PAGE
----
27 Dec 2011
Is the current generation of children heavier than the one before? Does this current generation sit in front of the television or computer longer than their parents did? Examining some of the factors that lead to possibility that the present crop of tweens and teens are heftier than their parents were at the same age might help in deciding what to do about this generation’s nutrition and exercise habits.
First of all, children do not run around and play like they used to. The reasons for this are many. It is no longer safe out there. There are crazy people cruising the neighborhood, luring children into cars in the suburbs and even crazier people randomly shooting into crowds in the urban areas. Parents keep their kids inside, and of course entertainment is needed to keep the kids from asking too many questions. So, parents make certain that the kids have all kinds of video game consoles and the accompanying games. Now the children do not want to go outside, even if the parents have checked to see if the coast is clear of shooters and lurers. There is nothing to do; all of the excitement now is located in the game box. Children can drive their own cars, fight with other people, shoot into their own crowd of people. Why go outside to shoot a basketball or socialize with other humans? Why learn to ride a bike when one can drive a virtual car?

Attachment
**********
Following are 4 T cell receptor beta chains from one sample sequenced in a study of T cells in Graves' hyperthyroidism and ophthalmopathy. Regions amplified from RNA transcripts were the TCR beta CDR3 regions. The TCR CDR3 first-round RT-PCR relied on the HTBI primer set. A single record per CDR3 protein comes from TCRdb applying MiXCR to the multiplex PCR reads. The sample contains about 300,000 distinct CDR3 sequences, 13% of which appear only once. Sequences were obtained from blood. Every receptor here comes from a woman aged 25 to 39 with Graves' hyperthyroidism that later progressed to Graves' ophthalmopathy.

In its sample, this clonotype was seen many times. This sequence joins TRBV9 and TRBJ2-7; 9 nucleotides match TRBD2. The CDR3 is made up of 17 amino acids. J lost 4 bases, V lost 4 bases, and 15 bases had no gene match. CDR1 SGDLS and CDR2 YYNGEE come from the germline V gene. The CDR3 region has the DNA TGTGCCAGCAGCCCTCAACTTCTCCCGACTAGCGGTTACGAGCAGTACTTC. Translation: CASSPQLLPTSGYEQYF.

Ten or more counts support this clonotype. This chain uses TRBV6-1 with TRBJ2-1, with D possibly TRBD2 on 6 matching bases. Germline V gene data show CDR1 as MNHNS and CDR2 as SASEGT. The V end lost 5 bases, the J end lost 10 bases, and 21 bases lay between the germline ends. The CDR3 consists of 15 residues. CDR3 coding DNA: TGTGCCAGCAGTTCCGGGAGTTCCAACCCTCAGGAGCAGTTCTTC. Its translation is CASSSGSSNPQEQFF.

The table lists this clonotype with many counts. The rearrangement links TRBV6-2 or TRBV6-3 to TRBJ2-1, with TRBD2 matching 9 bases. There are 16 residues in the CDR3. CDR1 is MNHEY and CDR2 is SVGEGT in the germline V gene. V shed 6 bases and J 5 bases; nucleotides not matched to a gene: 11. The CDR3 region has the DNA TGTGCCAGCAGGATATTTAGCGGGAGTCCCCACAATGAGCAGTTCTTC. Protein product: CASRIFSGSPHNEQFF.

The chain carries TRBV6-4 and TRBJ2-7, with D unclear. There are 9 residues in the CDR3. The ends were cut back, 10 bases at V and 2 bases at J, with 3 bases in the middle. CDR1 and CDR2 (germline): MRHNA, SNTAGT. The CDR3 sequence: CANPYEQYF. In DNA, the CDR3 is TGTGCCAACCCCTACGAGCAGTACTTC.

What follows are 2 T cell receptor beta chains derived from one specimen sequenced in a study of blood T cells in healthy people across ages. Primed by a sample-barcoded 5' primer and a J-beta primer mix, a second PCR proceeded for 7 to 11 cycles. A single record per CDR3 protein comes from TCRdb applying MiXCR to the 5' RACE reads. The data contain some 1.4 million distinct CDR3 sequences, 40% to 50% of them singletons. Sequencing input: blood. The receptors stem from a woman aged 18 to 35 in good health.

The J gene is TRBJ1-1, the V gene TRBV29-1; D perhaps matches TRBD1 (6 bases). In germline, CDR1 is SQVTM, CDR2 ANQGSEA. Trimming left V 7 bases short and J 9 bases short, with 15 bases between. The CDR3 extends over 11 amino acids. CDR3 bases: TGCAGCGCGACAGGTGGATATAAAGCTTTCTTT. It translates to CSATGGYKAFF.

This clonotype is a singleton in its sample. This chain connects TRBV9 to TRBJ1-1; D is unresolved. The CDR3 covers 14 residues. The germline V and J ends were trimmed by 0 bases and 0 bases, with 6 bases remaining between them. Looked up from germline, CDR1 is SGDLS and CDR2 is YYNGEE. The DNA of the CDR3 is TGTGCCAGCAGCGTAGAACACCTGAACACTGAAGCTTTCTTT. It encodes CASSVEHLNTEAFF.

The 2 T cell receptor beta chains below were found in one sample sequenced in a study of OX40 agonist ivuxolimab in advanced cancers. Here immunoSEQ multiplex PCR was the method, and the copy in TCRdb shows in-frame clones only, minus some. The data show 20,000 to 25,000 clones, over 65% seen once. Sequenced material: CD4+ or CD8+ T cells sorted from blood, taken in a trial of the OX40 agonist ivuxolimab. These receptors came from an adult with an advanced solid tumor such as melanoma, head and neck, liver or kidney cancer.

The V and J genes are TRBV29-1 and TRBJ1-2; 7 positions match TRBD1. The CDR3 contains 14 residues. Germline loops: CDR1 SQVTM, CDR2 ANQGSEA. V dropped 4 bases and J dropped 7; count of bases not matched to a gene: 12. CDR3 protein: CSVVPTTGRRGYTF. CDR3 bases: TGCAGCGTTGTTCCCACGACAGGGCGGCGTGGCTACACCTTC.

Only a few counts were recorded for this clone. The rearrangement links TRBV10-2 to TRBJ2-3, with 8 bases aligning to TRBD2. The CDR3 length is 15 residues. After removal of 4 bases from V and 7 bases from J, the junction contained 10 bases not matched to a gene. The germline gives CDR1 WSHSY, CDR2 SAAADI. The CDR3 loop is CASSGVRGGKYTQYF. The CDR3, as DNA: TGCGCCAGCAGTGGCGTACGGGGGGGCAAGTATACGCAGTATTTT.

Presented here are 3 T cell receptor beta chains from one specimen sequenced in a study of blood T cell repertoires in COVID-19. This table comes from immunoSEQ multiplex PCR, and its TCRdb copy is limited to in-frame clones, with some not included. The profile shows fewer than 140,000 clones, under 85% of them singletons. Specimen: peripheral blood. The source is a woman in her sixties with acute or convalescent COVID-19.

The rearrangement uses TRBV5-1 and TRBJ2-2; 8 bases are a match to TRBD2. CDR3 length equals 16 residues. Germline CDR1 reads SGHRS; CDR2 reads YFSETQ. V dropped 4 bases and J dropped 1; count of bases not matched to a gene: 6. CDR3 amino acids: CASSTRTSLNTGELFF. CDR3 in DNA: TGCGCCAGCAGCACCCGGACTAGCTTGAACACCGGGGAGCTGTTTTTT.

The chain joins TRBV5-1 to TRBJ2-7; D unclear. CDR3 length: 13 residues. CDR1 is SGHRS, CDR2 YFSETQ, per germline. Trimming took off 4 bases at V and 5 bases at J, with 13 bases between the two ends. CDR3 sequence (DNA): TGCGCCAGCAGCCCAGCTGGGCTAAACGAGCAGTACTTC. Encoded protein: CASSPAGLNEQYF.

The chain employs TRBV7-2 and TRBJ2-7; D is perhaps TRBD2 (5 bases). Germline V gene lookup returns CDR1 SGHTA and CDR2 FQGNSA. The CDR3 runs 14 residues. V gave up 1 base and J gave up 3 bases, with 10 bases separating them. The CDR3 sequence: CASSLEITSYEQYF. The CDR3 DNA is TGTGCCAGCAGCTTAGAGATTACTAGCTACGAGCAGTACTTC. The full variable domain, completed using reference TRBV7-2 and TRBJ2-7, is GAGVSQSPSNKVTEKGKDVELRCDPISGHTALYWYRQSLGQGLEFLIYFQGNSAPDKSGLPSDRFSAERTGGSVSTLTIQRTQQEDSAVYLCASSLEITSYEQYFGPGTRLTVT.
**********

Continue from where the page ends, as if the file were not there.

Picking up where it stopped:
So, when the excitement of the game wears off (Parents, when the child is tired of the game, it can be sold back to the store—this is highly recommended to help pay for diet camp.), kids turn to the television. Now, here is a strange phenomenon that has occurred: in the seventies and eighties, and even into the nineties, teenaged girls would emulate the models on commercials by cultivating anorexic and bulimic lifestyles. Apparently, in the present day, kids drool over fast food and soft drink ads. Another feature that separates the modern day child’s entertainment from that of his or her parents is the amount of it. In the seventies, cable television was not so prevalent—it was just appearing on the scene! There were about five channels and maybe HBO if the homeowner wanted to pay for it. Now, there are hundreds of channels available, and even if there is nothing on (and quite often there isn’t), it takes quite a while to channel surf through all of the offerings before making the determination that time is being wasted.
There must be a solution to this problem; all of the technology available now is wonderful, and it should not be cut out of children’s lives because they are becoming fat. They might need the technology in future careers, so it is useful. But, maybe parents need to refer to some of the techniques they enlisted when the kids were babies and toddlers—set a schedule, impose limits and feed them healthier foods. Do things together—teach them to ride bikes and to shoot a basketball, and then participate in these activities after teaching them. And, if the parent is worried about the children being “out there” exploring the neighborhood with crazy people around, invest in cell phones with a tracking system for the kids. The dangers that are occurring indoors can be nearly as dangerous as the ones that infrequently occur outdoors.